Deconstructing Parenting

This is my new category ‘Deconstructing Parenting’, where I will take apart some common parental beliefs that might get parents into strife from time to time. I have just chosen 8 here, but I am sure there are many more.

I think it is important to think about how these misconceptions or ‘false beliefs’ can make us feel when we fail to be able to achieve them, as we will as they are not realistic.

8 common misconceptions in parenting:

  1. That I should spend all my time with my children
  2. That I should help my children with everything
  3. That I should give my children lots of choices
  4. That the parent has all the power and control
  5. That I should be consistent 100% of the time
  6. That arguing in front of the children is bad
  7. That my children should not make mistakes
  8. That my children should not see me cry or upset

Deconstruction:

Today I will talk only about number 1.

  • That I should spend all my time with my children

 

I don’t really have any research to back this one up. It is definitely my own opinion and one I practice often. I believe it is not only healthy but essential to a parent’s mental health to have time away from children, family, spouses.

My friends will attest to the fact that I often try to get away by myself, or with friends, to have child free time. I know that I am someone who needs this perhaps more than others, but I also know some people who have much more regular trips away than I do. Everyone is different and have different needs. And then of course there are some parents who are away too much and want to spend more time at home with kids. But for this topic we are assuming that you are a parent who is mostly at home and thinking that you have to spend all your time with your children. Do you feel guilty when you leave them, or go of for time to yourself?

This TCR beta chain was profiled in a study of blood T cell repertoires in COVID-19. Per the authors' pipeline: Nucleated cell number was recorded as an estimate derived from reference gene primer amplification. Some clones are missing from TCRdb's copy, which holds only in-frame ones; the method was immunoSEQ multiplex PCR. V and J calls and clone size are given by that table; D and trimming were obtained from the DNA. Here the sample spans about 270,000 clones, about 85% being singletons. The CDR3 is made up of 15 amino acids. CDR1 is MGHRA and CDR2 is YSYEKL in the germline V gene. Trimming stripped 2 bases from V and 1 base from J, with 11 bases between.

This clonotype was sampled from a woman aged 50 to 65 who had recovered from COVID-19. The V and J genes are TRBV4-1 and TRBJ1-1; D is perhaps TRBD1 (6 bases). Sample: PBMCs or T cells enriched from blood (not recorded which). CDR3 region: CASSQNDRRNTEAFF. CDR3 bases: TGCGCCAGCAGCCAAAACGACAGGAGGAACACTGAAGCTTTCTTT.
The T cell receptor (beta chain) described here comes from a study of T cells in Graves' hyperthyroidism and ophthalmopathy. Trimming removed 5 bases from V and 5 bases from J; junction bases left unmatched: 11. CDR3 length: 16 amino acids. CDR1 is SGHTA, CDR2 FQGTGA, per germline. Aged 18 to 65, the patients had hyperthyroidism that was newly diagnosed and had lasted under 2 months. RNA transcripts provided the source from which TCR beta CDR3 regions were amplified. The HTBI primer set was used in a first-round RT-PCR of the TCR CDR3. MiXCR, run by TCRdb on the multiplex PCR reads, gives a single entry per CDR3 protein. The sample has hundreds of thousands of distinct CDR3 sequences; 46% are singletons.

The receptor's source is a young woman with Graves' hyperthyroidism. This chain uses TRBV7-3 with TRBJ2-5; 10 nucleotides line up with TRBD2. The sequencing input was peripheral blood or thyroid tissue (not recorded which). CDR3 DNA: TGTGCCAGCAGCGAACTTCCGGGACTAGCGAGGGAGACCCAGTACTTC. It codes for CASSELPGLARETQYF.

By the way, time at work is not time away to yourself, although I agree that it can be a nice release from constant childcare. However if you then think that you can’t have time to yourself to go shopping or for a bush walk or out to lunch with your friends, then go easy on yourself and give yourself a break. Although we love our children it is also at times feels like a job! A job you need a break from.

For me a break is usually in the form of a walk, sitting in a café drinking coffee and reading magazines, a night out with my husband, or a night away together if we can. Sometimes it is a wine out with a girlfriend/s. Less often it may be a few days or a week away with friends.

Time out or away allows you many benefits. Some of these are listed below:

  • to re-charge your energy
  • gather thoughts without interruption
  • valuable adult conversation and social interaction
  • NOT having to take care of someone for a little while
  • to be able to be yourself as the person/individual – not as a mother (even though you will always be)
  • you will become a nicer/happier mother when you are back
  • your children/family will learn to appreciate you more
  • you can finish a whole cup of coffee at once (without re-heating)
  • you can go to the toilet in peace
  • you will make your child more resilient as they experience you leaving and returning in a healthy positive way
  • your children learn that you are an individual with interests and experiences separate from them

The key is not to do it too much or too little – balance.

So go forth and give yourself some time out. See what happens to your mental health and your parenting health!

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